I recently saw a blog from a follower giving 40 reasons to move to Toronto, so I thought I would take inspiration from this and compile a list of things about Poole. Now Poole is a lot smaller than Toronto and our Mayor is not known internationally for taking crack and using inappropriate language, in fact, I have no idea who our Mayor is but let’s see what we can come up with.

    • We have one of the largest natural harbours in the world.
    • We have Blue Flag beaches

      • A Chain Ferry
      • Not one but two lifting bridges.
      • 4 Tides per day
      • It’s where the Scouts were founded by Lord Baden Powell – dib dib dib
      • The home of Sunseeker Yachts

      • The home of Lush – they make our industrial estates smell lovely

        • Head Quarters for the RNLI – they have a fancy new college building where you can even get married.

          • The Sandbanks Pennisular has the 4th highest land value in the world – you need serious millions for even a scrap of land.
          • Poole Quay – where several of the pubs date back to the 1600’s
          • The Dolphin Shopping Centre – an incredibly ugly 1960s concrete monstrosity, how did they ever think that looked good.
          • We have cross channel ferries.
          • Rainfall is well below the UK average.
          • Population (at the last census in 2011) is 147,600 with 22% under 19 and 20.5% over 65.
          • In 2006 a National Housing Federation study claimed Poole was the most unaffordable town to live in, in the UK.
          • The castle on Brownsea Island was originally a fortification built by Henry VIII in 1549 – now its owned by the National Trust who lease it to John Lewis for their staff holidays.

            • Ryvitas are made here – you can smell it when they burn them.
            • The heathland at Canford Heath is an 850 acre site of special scientific interest.
            • We have ‘Bikers Night’ on Poole Quay every Tuesday.
            • Polo on the beach.

            • It’s home to Diane Hudson Accountancy Ltd.

 

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HMRCs Home Office Policies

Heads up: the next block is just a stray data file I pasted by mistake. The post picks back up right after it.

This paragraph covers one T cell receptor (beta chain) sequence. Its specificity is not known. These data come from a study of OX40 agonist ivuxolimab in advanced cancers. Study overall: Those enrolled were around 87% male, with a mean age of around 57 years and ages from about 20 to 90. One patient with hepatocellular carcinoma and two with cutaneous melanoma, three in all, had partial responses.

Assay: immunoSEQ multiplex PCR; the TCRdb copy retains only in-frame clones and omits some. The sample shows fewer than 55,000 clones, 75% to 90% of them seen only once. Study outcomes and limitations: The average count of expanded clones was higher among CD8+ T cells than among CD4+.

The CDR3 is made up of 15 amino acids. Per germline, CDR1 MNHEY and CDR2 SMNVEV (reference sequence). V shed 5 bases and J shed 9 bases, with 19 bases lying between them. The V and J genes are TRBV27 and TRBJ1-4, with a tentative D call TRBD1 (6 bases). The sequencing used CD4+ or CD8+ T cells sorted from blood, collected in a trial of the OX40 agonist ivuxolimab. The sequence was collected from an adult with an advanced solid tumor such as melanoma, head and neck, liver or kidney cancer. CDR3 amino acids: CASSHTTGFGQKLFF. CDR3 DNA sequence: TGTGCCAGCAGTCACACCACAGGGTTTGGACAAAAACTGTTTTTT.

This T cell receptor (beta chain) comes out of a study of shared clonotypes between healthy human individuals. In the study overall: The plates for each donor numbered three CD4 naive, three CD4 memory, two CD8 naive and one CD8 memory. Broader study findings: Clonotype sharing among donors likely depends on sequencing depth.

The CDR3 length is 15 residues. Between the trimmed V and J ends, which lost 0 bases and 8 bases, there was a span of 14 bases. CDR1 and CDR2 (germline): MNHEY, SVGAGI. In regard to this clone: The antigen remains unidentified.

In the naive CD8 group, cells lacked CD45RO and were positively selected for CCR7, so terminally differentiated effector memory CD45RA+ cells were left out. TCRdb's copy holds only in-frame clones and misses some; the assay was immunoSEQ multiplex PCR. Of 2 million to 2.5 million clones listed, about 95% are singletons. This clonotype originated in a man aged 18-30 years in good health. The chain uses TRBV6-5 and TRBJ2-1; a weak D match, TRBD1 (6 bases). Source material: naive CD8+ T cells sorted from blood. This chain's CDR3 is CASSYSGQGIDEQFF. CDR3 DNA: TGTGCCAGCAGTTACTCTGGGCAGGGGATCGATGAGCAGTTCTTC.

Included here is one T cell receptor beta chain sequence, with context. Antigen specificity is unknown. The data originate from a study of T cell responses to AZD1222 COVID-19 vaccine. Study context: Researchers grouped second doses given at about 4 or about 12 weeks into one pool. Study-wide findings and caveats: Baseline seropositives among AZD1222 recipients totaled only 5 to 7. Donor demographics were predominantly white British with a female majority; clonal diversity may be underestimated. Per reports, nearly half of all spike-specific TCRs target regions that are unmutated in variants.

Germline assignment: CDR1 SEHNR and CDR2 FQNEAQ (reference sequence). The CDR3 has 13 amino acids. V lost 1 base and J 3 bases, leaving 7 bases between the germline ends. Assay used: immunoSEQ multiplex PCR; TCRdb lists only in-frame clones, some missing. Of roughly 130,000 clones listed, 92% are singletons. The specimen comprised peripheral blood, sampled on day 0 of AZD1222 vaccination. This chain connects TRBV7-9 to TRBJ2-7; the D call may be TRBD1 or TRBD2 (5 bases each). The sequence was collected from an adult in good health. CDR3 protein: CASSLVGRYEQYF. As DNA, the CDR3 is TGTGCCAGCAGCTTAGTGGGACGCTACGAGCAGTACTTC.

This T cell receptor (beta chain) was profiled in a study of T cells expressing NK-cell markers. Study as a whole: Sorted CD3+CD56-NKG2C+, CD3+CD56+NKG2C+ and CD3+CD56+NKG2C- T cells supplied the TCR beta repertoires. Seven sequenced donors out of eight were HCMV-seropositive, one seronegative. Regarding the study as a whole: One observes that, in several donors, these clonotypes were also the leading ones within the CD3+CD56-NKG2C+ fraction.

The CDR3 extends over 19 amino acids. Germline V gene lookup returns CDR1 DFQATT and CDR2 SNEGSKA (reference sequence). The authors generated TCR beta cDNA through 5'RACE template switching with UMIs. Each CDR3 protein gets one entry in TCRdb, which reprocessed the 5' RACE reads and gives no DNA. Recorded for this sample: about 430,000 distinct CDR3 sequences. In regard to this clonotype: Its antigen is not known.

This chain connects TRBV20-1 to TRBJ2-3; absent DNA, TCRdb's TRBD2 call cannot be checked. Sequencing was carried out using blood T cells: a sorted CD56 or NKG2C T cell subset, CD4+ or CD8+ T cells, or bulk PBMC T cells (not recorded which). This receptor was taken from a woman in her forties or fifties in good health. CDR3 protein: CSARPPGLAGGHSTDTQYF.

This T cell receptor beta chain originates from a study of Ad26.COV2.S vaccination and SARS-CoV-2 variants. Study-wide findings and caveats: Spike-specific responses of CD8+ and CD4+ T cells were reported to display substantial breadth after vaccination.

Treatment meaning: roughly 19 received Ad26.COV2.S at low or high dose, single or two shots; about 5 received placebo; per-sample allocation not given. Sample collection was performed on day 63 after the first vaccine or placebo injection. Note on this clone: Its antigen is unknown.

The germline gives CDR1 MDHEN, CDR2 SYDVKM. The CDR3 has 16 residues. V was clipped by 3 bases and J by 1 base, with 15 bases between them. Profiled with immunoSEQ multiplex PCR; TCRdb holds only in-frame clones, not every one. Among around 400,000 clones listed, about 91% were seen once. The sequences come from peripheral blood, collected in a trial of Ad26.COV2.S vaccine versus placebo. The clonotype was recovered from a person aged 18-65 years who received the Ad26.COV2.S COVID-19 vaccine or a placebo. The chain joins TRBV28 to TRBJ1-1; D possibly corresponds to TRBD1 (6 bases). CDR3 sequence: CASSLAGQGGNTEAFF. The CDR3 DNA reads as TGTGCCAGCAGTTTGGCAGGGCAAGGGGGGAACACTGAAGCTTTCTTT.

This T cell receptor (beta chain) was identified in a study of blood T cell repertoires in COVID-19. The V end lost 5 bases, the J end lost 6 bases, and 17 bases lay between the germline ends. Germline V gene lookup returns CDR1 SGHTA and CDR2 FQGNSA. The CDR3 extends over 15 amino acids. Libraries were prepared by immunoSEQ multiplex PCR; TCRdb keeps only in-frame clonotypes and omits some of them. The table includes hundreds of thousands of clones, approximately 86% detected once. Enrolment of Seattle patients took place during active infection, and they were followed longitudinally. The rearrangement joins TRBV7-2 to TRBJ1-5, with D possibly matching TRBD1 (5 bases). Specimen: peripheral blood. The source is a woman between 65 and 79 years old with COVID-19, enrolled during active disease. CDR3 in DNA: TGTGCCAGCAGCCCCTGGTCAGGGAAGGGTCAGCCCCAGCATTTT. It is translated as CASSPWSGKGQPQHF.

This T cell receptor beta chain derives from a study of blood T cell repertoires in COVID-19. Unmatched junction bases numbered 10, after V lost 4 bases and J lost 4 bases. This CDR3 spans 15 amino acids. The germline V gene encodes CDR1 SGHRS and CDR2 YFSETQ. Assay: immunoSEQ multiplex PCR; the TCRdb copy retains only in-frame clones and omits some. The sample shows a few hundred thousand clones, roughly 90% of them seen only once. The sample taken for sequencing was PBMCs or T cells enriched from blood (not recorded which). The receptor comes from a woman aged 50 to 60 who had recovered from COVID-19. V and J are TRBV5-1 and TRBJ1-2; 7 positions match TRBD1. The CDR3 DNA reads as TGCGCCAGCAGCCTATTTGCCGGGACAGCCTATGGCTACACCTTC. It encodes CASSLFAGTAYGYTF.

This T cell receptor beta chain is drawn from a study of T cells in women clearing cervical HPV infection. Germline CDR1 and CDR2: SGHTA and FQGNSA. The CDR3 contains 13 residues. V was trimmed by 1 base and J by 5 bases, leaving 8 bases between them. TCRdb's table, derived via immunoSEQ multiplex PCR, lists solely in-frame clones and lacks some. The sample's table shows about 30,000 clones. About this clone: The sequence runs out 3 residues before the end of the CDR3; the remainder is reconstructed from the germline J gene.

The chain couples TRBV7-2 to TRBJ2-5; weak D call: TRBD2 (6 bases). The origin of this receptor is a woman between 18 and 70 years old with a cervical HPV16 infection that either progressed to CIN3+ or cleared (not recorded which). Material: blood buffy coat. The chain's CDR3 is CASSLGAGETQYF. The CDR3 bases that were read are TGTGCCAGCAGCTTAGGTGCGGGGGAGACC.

How much can you claim, for using a room in your home for business purposes?

HMRCs guidance uses typically vague words such as ‘fair & reasonable’ and ‘modest or excessive’. The trouble is someone earning mega money will think one figure is fair and reasonable but to most of us the same figure would seem excessive.

HMRC believes just £4 per week is all that should be claimed for the use of a home office. This measly amount is deemed as a ‘significant’ expenses and any claim over this amount must be justified by providing records or demonstrating your calculations.

How to can claim over the £4 per week

One way to prove your claim is reasonable is to calculate your monthly outgoings for gas, electric, rent, water etc then divide this by the number of rooms in the property (excluding kitchens & bathrooms).  For example if you have 5 rooms (Lounge, Dining Room, 3 Bedrooms) and one is used as an office take 1/5th of these bills.

If this amount seems too substantial for your business use you could divide it down further by the number of hours you spend in it working each day eg, 8/24 hrs or by the number of days per week that you work or by square meterage if known.

Beware

Be careful if claiming for more than one room as you will need more justification but it is possible ie a photographer could have an office and a darkroom (days before digital).